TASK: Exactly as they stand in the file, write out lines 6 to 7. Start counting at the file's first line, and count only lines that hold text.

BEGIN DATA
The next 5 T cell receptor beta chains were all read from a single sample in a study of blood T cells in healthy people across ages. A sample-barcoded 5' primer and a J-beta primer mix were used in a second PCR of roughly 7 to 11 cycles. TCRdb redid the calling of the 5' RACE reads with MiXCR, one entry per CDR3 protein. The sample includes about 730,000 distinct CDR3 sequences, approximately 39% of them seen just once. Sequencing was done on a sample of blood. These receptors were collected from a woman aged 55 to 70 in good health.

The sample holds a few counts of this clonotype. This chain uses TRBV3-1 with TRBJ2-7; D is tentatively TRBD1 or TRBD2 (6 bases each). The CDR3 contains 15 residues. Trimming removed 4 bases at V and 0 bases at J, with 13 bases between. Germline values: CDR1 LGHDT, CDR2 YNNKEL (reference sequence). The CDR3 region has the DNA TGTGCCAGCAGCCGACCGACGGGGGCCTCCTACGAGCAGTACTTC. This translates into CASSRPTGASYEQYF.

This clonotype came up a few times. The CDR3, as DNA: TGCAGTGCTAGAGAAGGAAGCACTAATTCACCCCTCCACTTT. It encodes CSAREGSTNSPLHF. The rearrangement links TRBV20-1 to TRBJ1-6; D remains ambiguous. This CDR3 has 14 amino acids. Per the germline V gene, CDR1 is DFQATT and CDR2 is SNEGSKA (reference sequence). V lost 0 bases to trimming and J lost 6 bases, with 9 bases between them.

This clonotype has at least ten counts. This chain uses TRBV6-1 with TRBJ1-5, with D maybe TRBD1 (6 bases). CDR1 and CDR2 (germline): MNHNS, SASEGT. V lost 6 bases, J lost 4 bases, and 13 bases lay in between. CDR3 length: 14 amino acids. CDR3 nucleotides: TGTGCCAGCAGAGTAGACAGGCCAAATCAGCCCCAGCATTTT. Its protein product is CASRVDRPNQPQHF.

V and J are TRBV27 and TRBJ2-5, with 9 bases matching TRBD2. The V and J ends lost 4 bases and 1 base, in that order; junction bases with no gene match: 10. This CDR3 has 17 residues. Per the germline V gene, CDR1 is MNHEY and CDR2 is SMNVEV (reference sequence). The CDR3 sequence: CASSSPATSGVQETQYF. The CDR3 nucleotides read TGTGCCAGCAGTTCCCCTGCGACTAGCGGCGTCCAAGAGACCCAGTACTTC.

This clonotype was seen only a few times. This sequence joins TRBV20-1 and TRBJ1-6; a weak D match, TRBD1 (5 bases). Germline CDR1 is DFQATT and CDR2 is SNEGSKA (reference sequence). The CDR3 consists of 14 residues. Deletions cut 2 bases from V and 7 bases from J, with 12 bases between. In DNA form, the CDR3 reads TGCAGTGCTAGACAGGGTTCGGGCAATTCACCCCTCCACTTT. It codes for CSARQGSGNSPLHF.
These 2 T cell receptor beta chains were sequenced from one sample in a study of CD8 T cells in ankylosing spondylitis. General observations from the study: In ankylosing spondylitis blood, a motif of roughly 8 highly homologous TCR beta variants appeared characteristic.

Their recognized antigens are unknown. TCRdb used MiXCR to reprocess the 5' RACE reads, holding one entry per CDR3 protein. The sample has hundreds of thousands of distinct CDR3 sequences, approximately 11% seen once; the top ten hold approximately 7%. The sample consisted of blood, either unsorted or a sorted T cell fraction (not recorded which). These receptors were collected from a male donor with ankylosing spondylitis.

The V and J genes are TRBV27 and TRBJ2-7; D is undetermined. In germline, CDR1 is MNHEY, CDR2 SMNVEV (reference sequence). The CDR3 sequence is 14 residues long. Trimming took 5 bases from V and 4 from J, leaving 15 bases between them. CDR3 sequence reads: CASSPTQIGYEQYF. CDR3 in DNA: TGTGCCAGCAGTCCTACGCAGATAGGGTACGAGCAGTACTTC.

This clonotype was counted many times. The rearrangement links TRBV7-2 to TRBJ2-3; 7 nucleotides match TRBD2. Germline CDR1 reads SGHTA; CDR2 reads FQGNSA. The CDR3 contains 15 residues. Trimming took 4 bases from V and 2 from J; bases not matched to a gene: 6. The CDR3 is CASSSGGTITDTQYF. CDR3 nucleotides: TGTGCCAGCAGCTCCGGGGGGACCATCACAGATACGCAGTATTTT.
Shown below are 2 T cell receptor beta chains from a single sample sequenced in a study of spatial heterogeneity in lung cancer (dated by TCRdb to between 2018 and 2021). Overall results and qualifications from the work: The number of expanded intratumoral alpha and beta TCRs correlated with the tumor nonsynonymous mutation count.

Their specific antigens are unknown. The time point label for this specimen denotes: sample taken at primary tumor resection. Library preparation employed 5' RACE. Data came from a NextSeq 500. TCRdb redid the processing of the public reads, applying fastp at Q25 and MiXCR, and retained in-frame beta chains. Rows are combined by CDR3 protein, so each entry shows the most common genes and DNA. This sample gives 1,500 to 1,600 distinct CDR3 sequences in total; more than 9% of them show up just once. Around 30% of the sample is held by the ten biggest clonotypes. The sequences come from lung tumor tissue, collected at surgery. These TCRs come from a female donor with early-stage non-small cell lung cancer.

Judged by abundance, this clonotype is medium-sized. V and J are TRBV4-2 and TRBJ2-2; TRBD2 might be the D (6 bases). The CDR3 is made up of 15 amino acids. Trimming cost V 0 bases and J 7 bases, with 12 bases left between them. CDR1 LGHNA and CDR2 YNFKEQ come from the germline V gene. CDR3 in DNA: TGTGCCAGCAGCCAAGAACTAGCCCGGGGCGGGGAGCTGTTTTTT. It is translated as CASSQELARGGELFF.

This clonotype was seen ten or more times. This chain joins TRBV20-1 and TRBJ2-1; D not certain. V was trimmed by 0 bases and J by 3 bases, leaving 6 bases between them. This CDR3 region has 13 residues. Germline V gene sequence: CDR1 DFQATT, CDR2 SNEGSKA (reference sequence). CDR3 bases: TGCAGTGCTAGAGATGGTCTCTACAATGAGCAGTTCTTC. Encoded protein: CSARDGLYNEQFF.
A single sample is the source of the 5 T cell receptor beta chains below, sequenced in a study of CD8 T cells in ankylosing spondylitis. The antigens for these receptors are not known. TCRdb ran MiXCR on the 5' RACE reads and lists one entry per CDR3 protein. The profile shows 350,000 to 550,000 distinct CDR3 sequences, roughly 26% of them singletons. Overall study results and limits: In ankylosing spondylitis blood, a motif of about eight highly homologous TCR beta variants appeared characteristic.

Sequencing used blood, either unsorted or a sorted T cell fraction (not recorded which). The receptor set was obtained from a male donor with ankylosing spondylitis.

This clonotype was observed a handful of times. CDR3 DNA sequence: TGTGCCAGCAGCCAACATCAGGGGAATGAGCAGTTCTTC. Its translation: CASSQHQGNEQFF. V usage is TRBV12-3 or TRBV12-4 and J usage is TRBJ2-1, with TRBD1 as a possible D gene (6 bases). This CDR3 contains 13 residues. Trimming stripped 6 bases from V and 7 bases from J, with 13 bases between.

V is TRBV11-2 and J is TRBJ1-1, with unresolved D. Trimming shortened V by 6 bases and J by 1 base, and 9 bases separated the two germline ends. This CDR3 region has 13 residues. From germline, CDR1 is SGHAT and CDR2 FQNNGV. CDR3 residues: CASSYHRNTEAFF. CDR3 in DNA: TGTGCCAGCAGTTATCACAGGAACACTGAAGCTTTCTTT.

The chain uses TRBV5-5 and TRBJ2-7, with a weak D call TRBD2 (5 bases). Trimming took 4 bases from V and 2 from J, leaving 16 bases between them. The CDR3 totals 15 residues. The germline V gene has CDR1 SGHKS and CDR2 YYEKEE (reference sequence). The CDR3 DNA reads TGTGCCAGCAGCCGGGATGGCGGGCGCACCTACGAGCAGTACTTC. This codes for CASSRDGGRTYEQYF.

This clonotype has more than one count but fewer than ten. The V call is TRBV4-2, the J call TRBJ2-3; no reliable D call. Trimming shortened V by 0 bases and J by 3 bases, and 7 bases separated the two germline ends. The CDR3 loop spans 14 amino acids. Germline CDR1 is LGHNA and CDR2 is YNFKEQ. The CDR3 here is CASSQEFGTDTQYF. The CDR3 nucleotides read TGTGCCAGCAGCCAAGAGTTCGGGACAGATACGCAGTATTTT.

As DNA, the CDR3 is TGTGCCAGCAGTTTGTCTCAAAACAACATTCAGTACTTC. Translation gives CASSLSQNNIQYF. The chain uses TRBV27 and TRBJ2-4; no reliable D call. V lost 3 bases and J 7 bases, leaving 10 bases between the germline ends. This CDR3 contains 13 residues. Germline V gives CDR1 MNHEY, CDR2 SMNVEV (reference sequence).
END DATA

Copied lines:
This clonotype was seen only a few times. This sequence joins TRBV20-1 and TRBJ1-6; a weak D match, TRBD1 (5 bases). Germline CDR1 is DFQATT and CDR2 is SNEGSKA (reference sequence). The CDR3 consists of 14 residues. Deletions cut 2 bases from V and 7 bases from J, with 12 bases between. In DNA form, the CDR3 reads TGCAGTGCTAGACAGGGTTCGGGCAATTCACCCCTCCACTTT. It codes for CSARQGSGNSPLHF.
These 2 T cell receptor beta chains were sequenced from one sample in a study of CD8 T cells in ankylosing spondylitis. General observations from the study: In ankylosing spondylitis blood, a motif of roughly 8 highly homologous TCR beta variants appeared characteristic.